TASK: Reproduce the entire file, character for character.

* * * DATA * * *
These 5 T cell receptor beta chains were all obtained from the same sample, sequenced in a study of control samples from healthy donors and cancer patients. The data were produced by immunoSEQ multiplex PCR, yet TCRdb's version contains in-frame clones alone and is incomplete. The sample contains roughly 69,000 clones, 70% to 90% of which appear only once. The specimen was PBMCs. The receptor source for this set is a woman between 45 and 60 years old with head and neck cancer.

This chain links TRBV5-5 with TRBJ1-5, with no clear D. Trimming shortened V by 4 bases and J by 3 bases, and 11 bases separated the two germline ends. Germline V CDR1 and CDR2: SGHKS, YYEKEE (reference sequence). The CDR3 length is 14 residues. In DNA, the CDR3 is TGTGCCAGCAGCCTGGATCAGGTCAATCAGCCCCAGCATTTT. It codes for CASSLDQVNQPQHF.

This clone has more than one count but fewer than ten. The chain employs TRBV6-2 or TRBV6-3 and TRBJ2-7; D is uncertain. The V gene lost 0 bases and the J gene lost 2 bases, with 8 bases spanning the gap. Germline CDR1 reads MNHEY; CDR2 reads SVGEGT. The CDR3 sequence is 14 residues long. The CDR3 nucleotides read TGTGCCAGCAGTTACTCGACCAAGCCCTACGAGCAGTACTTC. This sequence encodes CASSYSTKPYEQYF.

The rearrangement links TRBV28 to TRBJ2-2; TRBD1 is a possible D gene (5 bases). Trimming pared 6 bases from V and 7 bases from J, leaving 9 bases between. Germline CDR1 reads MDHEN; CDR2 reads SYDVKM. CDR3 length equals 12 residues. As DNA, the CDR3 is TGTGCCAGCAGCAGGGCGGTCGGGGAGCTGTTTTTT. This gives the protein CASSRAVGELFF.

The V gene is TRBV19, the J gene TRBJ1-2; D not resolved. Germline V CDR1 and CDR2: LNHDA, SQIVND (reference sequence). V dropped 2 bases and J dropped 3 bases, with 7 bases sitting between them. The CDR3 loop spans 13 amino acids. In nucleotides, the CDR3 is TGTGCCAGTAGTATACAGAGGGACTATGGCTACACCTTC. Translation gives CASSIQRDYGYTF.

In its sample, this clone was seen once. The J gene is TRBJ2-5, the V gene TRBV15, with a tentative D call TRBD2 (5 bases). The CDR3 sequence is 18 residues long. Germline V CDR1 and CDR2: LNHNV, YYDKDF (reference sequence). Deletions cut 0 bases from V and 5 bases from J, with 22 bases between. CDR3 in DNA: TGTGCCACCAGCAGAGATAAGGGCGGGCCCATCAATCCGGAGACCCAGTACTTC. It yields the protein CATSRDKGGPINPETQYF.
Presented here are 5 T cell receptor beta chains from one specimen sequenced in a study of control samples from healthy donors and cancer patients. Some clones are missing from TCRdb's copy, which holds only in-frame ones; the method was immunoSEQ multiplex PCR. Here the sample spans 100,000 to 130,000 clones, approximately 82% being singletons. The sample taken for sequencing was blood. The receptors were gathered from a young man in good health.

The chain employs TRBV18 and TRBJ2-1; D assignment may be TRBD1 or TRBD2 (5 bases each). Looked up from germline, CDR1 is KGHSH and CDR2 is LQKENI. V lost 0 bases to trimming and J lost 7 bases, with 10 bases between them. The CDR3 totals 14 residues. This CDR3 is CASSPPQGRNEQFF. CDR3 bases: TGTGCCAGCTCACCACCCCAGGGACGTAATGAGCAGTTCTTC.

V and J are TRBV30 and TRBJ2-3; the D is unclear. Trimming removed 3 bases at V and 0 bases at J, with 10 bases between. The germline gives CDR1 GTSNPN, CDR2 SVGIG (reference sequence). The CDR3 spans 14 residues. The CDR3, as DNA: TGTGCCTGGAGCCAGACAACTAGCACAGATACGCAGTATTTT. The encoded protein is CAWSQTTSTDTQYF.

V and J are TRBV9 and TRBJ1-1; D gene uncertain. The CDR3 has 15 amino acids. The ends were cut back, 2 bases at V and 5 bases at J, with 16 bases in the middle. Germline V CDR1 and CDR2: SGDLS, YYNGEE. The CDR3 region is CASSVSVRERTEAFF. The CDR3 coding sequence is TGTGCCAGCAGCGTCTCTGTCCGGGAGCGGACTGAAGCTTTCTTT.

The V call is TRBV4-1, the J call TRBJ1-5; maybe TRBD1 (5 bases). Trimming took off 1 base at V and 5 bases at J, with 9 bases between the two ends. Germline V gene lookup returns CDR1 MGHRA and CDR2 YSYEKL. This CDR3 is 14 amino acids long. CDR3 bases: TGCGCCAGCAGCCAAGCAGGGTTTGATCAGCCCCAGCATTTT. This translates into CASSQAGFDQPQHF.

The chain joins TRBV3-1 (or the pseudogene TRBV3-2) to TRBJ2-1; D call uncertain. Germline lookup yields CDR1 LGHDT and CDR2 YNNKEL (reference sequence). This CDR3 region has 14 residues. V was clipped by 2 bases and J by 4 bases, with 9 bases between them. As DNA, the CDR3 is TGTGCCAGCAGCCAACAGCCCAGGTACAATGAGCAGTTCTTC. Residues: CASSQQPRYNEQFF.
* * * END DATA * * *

These 5 T cell receptor beta chains were all obtained from the same sample, sequenced in a study of control samples from healthy donors and cancer patients. The data were produced by immunoSEQ multiplex PCR, yet TCRdb's version contains in-frame clones alone and is incomplete. The sample contains roughly 69,000 clones, 70% to 90% of which appear only once. The specimen was PBMCs. The receptor source for this set is a woman between 45 and 60 years old with head and neck cancer.

This chain links TRBV5-5 with TRBJ1-5, with no clear D. Trimming shortened V by 4 bases and J by 3 bases, and 11 bases separated the two germline ends. Germline V CDR1 and CDR2: SGHKS, YYEKEE (reference sequence). The CDR3 length is 14 residues. In DNA, the CDR3 is TGTGCCAGCAGCCTGGATCAGGTCAATCAGCCCCAGCATTTT. It codes for CASSLDQVNQPQHF.

This clone has more than one count but fewer than ten. The chain employs TRBV6-2 or TRBV6-3 and TRBJ2-7; D is uncertain. The V gene lost 0 bases and the J gene lost 2 bases, with 8 bases spanning the gap. Germline CDR1 reads MNHEY; CDR2 reads SVGEGT. The CDR3 sequence is 14 residues long. The CDR3 nucleotides read TGTGCCAGCAGTTACTCGACCAAGCCCTACGAGCAGTACTTC. This sequence encodes CASSYSTKPYEQYF.

The rearrangement links TRBV28 to TRBJ2-2; TRBD1 is a possible D gene (5 bases). Trimming pared 6 bases from V and 7 bases from J, leaving 9 bases between. Germline CDR1 reads MDHEN; CDR2 reads SYDVKM. CDR3 length equals 12 residues. As DNA, the CDR3 is TGTGCCAGCAGCAGGGCGGTCGGGGAGCTGTTTTTT. This gives the protein CASSRAVGELFF.

The V gene is TRBV19, the J gene TRBJ1-2; D not resolved. Germline V CDR1 and CDR2: LNHDA, SQIVND (reference sequence). V dropped 2 bases and J dropped 3 bases, with 7 bases sitting between them. The CDR3 loop spans 13 amino acids. In nucleotides, the CDR3 is TGTGCCAGTAGTATACAGAGGGACTATGGCTACACCTTC. Translation gives CASSIQRDYGYTF.

In its sample, this clone was seen once. The J gene is TRBJ2-5, the V gene TRBV15, with a tentative D call TRBD2 (5 bases). The CDR3 sequence is 18 residues long. Germline V CDR1 and CDR2: LNHNV, YYDKDF (reference sequence). Deletions cut 0 bases from V and 5 bases from J, with 22 bases between. CDR3 in DNA: TGTGCCACCAGCAGAGATAAGGGCGGGCCCATCAATCCGGAGACCCAGTACTTC. It yields the protein CATSRDKGGPINPETQYF.
Presented here are 5 T cell receptor beta chains from one specimen sequenced in a study of control samples from healthy donors and cancer patients. Some clones are missing from TCRdb's copy, which holds only in-frame ones; the method was immunoSEQ multiplex PCR. Here the sample spans 100,000 to 130,000 clones, approximately 82% being singletons. The sample taken for sequencing was blood. The receptors were gathered from a young man in good health.

The chain employs TRBV18 and TRBJ2-1; D assignment may be TRBD1 or TRBD2 (5 bases each). Looked up from germline, CDR1 is KGHSH and CDR2 is LQKENI. V lost 0 bases to trimming and J lost 7 bases, with 10 bases between them. The CDR3 totals 14 residues. This CDR3 is CASSPPQGRNEQFF. CDR3 bases: TGTGCCAGCTCACCACCCCAGGGACGTAATGAGCAGTTCTTC.

V and J are TRBV30 and TRBJ2-3; the D is unclear. Trimming removed 3 bases at V and 0 bases at J, with 10 bases between. The germline gives CDR1 GTSNPN, CDR2 SVGIG (reference sequence). The CDR3 spans 14 residues. The CDR3, as DNA: TGTGCCTGGAGCCAGACAACTAGCACAGATACGCAGTATTTT. The encoded protein is CAWSQTTSTDTQYF.

V and J are TRBV9 and TRBJ1-1; D gene uncertain. The CDR3 has 15 amino acids. The ends were cut back, 2 bases at V and 5 bases at J, with 16 bases in the middle. Germline V CDR1 and CDR2: SGDLS, YYNGEE. The CDR3 region is CASSVSVRERTEAFF. The CDR3 coding sequence is TGTGCCAGCAGCGTCTCTGTCCGGGAGCGGACTGAAGCTTTCTTT.

The V call is TRBV4-1, the J call TRBJ1-5; maybe TRBD1 (5 bases). Trimming took off 1 base at V and 5 bases at J, with 9 bases between the two ends. Germline V gene lookup returns CDR1 MGHRA and CDR2 YSYEKL. This CDR3 is 14 amino acids long. CDR3 bases: TGCGCCAGCAGCCAAGCAGGGTTTGATCAGCCCCAGCATTTT. This translates into CASSQAGFDQPQHF.

The chain joins TRBV3-1 (or the pseudogene TRBV3-2) to TRBJ2-1; D call uncertain. Germline lookup yields CDR1 LGHDT and CDR2 YNNKEL (reference sequence). This CDR3 region has 14 residues. V was clipped by 2 bases and J by 4 bases, with 9 bases between them. As DNA, the CDR3 is TGTGCCAGCAGCCAACAGCCCAGGTACAATGAGCAGTTCTTC. Residues: CASSQQPRYNEQFF.